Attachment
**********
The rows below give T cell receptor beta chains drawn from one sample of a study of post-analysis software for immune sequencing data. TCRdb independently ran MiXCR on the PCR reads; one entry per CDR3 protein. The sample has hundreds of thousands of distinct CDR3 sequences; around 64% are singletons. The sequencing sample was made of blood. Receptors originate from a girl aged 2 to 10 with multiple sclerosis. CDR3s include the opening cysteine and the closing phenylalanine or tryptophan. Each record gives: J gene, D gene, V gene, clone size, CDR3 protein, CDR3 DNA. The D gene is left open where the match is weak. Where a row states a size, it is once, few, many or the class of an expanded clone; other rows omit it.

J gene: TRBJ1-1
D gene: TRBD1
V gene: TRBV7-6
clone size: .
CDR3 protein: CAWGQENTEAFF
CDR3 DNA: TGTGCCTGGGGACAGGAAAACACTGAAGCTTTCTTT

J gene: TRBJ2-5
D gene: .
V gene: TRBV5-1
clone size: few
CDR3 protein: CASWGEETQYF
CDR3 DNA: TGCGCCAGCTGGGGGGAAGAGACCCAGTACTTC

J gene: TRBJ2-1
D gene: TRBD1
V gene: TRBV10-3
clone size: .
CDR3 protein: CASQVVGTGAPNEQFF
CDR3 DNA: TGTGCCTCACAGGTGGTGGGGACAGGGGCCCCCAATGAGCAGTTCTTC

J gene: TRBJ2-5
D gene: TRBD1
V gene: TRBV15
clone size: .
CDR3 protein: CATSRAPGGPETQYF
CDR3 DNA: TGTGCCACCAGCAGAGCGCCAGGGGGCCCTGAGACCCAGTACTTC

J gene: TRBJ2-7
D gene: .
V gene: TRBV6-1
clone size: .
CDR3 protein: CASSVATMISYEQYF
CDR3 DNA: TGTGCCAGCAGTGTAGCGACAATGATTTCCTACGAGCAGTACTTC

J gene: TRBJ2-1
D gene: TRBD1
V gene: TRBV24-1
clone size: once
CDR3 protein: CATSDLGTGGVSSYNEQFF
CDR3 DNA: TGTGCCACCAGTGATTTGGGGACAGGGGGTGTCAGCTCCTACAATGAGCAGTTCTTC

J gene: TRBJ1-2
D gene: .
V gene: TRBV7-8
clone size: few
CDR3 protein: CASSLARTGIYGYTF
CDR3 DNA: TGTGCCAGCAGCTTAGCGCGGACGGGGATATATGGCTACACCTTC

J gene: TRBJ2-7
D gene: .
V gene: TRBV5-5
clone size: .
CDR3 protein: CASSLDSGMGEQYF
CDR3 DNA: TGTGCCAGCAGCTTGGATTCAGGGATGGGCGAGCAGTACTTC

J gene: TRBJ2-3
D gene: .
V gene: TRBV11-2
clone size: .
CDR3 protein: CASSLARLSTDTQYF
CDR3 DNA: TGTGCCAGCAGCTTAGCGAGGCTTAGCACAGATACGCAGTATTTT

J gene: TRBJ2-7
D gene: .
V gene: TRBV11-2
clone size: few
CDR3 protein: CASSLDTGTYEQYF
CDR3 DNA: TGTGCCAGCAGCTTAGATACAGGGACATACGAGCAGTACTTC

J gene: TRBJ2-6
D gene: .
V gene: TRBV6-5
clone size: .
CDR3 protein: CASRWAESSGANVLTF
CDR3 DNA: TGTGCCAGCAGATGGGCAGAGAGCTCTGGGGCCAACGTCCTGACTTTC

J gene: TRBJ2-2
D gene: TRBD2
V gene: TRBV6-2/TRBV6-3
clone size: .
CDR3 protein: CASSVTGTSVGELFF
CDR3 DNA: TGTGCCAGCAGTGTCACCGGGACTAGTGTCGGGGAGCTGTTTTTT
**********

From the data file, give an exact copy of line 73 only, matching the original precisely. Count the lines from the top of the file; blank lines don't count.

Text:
CDR3 DNA: TGTGCCAGCAGTGTCACCGGGACTAGTGTCGGGGAGCTGTTTTTT